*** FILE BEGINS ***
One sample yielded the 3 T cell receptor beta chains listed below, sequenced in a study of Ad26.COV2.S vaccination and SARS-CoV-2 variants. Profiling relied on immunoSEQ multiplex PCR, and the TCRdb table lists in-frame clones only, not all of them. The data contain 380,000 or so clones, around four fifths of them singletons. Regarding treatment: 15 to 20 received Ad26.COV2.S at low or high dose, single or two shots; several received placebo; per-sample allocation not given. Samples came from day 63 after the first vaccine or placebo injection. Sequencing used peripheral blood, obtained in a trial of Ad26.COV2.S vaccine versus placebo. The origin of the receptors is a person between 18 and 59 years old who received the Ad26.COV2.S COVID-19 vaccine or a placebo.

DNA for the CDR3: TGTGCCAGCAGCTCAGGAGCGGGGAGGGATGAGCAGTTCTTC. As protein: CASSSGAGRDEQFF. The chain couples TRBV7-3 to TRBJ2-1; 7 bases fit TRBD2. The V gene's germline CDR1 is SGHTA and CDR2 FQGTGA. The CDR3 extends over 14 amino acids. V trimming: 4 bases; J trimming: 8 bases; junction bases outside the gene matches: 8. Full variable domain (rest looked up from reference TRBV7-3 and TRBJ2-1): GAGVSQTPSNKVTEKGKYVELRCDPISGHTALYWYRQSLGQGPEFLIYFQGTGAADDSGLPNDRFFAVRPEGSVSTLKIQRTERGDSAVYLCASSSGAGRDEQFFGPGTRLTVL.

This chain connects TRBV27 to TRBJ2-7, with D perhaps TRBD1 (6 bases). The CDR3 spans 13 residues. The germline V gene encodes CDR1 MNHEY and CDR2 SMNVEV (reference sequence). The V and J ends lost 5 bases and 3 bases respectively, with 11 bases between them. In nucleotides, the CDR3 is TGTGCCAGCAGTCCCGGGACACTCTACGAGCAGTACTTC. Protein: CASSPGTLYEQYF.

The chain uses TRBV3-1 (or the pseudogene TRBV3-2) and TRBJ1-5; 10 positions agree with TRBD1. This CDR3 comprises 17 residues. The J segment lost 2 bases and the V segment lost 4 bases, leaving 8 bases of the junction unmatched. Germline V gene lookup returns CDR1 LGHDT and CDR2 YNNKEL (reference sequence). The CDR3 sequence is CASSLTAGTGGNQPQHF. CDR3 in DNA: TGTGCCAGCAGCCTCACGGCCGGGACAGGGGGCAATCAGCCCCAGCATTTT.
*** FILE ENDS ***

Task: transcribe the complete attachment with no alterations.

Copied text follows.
One sample yielded the 3 T cell receptor beta chains listed below, sequenced in a study of Ad26.COV2.S vaccination and SARS-CoV-2 variants. Profiling relied on immunoSEQ multiplex PCR, and the TCRdb table lists in-frame clones only, not all of them. The data contain 380,000 or so clones, around four fifths of them singletons. Regarding treatment: 15 to 20 received Ad26.COV2.S at low or high dose, single or two shots; several received placebo; per-sample allocation not given. Samples came from day 63 after the first vaccine or placebo injection. Sequencing used peripheral blood, obtained in a trial of Ad26.COV2.S vaccine versus placebo. The origin of the receptors is a person between 18 and 59 years old who received the Ad26.COV2.S COVID-19 vaccine or a placebo.

DNA for the CDR3: TGTGCCAGCAGCTCAGGAGCGGGGAGGGATGAGCAGTTCTTC. As protein: CASSSGAGRDEQFF. The chain couples TRBV7-3 to TRBJ2-1; 7 bases fit TRBD2. The V gene's germline CDR1 is SGHTA and CDR2 FQGTGA. The CDR3 extends over 14 amino acids. V trimming: 4 bases; J trimming: 8 bases; junction bases outside the gene matches: 8. Full variable domain (rest looked up from reference TRBV7-3 and TRBJ2-1): GAGVSQTPSNKVTEKGKYVELRCDPISGHTALYWYRQSLGQGPEFLIYFQGTGAADDSGLPNDRFFAVRPEGSVSTLKIQRTERGDSAVYLCASSSGAGRDEQFFGPGTRLTVL.

This chain connects TRBV27 to TRBJ2-7, with D perhaps TRBD1 (6 bases). The CDR3 spans 13 residues. The germline V gene encodes CDR1 MNHEY and CDR2 SMNVEV (reference sequence). The V and J ends lost 5 bases and 3 bases respectively, with 11 bases between them. In nucleotides, the CDR3 is TGTGCCAGCAGTCCCGGGACACTCTACGAGCAGTACTTC. Protein: CASSPGTLYEQYF.

The chain uses TRBV3-1 (or the pseudogene TRBV3-2) and TRBJ1-5; 10 positions agree with TRBD1. This CDR3 comprises 17 residues. The J segment lost 2 bases and the V segment lost 4 bases, leaving 8 bases of the junction unmatched. Germline V gene lookup returns CDR1 LGHDT and CDR2 YNNKEL (reference sequence). The CDR3 sequence is CASSLTAGTGGNQPQHF. CDR3 in DNA: TGTGCCAGCAGCCTCACGGCCGGGACAGGGGGCAATCAGCCCCAGCATTTT.